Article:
Remitting relapsing?


officially dx’d with rrms in Feb this year. Brief history…I had sensations in my face a few years ago which came and went for about a year, doctors said it was a virus and in the end they disappeared completely. About 8 months ago my feet went tingly up to my knees followed after by other symptoms (midriff tingle, nystagmus, brain fog, memory issues, balance issues, fatigue etc).

my consultant, who is a great guy has diagnosed moderate active but I can’t seem to get an explanation as to what rrms means, or really means. I know that as time passes you hold on to your symptoms but as far as I can make out I haven’t had a remit for 8 months, or maybe I have but I’m stuck with bits of it now. I’m not too bothered about feet etc it’s the eye and cognitive thing that is a pain, it would be nice to have a bit of hope that it might remit.

any thoughts or explanations would be fab thanks


hi russ

it’s a tricky one to explain even though i’ve had it for 8 years.

i know a remission when it’s almost over.

it’s the way i reply when someone asks me how i’m doing.

i only tell the truth to my husband, everyone else gets “ok”, “fine”.

when i’m truly feeling good, it’s “fabulous”.

what you do is learn to live with it.

your gp can help with symptom management.

bladder issues - the bladder and bowel clinic is wonderful.

to feel alive - make arrangements to go somewhere or do something.

have you got DLA or PIP?

if you have a copy of your award letter you can get a free carer’s ticket at concerts, theatre, football.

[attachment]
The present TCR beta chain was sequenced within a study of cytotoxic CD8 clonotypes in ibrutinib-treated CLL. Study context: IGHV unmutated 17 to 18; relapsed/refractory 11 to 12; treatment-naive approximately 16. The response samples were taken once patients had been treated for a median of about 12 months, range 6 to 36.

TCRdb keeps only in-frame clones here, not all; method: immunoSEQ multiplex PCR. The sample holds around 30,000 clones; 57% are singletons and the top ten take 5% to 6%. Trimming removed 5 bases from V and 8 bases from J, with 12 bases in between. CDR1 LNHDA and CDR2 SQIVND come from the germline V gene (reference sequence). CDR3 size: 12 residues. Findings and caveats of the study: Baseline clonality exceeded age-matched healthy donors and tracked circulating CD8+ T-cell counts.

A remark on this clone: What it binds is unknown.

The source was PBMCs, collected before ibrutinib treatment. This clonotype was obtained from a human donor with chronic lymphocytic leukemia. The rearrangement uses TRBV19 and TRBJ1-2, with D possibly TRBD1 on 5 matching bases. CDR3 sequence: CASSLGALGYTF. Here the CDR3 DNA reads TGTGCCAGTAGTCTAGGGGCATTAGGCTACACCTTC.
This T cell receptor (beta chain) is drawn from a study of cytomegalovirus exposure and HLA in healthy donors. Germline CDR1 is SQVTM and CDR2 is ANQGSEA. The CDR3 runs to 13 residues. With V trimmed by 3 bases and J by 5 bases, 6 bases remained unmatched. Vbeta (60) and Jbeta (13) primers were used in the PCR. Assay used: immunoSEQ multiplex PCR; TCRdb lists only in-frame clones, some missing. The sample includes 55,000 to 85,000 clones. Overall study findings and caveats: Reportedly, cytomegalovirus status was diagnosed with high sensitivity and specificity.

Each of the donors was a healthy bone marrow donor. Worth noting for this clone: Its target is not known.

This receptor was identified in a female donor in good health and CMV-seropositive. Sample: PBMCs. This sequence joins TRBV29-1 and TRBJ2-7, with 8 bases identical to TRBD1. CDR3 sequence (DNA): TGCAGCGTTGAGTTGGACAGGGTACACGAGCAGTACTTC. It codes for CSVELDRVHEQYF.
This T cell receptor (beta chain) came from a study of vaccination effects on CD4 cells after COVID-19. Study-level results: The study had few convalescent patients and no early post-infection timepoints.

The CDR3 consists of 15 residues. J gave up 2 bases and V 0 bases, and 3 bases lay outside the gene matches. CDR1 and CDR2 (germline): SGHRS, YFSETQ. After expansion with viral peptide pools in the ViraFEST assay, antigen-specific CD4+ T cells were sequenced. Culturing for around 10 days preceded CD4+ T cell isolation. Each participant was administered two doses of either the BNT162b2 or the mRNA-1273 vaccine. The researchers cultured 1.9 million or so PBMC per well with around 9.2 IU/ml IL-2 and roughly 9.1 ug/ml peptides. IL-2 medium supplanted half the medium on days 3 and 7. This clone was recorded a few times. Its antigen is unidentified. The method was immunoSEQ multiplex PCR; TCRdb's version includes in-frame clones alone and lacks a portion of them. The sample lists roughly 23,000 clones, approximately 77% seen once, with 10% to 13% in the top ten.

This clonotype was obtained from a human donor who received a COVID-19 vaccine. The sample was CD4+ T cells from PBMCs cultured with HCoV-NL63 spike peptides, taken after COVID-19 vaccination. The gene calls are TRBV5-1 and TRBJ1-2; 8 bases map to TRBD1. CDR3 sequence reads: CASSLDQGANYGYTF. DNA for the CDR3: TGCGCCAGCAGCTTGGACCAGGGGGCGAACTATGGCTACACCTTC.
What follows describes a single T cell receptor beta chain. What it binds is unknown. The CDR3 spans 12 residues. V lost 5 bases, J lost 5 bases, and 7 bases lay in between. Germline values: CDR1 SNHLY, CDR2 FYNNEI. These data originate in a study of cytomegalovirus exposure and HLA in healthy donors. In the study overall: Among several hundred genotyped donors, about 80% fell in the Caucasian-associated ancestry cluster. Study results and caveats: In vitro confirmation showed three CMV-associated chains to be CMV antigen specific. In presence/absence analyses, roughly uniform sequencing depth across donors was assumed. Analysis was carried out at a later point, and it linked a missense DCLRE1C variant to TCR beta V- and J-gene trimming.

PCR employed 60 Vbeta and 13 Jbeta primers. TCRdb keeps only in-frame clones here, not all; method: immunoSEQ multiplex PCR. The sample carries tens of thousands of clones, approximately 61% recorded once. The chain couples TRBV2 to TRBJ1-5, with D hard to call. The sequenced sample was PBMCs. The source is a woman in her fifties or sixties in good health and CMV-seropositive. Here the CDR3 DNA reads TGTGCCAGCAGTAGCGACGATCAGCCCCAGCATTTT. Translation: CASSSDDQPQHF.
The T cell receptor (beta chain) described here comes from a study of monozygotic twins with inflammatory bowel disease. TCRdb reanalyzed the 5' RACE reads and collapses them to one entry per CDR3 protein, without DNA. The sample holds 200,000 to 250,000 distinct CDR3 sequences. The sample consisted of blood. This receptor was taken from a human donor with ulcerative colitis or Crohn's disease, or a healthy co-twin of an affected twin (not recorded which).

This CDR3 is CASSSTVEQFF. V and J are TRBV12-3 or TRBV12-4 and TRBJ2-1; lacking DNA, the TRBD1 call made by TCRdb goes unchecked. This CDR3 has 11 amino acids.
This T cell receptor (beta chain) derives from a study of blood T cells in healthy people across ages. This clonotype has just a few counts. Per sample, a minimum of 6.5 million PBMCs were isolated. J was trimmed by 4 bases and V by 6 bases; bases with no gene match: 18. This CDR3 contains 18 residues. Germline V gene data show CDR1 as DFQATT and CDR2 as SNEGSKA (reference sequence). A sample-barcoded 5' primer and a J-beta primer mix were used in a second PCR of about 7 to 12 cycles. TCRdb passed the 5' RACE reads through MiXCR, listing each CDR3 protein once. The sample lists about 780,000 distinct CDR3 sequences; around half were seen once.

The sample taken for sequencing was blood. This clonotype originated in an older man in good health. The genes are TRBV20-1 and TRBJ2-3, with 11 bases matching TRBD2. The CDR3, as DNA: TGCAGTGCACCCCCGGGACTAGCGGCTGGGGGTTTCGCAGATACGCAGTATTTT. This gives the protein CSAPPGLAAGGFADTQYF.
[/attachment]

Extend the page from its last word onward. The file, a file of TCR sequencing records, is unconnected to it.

when something major happens, get in touch with your ms nurse.

wishing you well

carole x

Hi Carole

Thanks for the response, really appreciate it. It takes a bit of getting used to doesn’t it. I just feel like I could do with a remit lol.

Thanks again


First of all, welcome to the forums - people here are truly helpful, and many are highly knowledgeable about the ways this condition can affect a person.

Just to clarify: RRMS means ‘Relapsing/Remitting MS’ and is the most common type of MS that people get initially diagnosed with.

A ‘relapse’ or ‘exacerbation’ or ‘attack’ causes varying symptoms to occur (eyesight issues, balance, fatigue etc.) and can last anywhere between an hour to several months. This is normally followed by a remission - either complete or perhaps 90% recovery - that can last anywhere between a few weeks to several years!!

(The term ‘remit’ is not an MS term - it’s to do with payment or an area of activity, so we should be using the term ‘remission’ instead !!)

SPMS - Secondary Progressive MS - affects many people who’ve had RRMS for 10 years or more. It underlines the ‘development’ of the condition to a far more constant form, where people no longer recover from symptoms - not even briefly.

PPMS - Primary Progressive MS - is the rarest form of the condition, where people continually deteriorate from the word go. Hopefully, this deterioration is in very slight steps, but there’s no relief from symptoms ever.

I’m certainly no expert, and not completely up-to-date with the newer findings being made by Neurologists all the time.

The above was the case when I was diagnosed 18 years ago, so there may well be others along to clarify my understanding and give a more recent explanation.

It may well be worth asking your Neuro to clarify the different types of MS, what they mean and how best to tackle your instance.

Remember, we’re all individuals and MS can affect us in a myriad of different ways - it’s often a unique instance for each person (e.g. there are medications that prove highly effective for some, but do absolutely nothing for others).

Good luck,


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Thanks Dom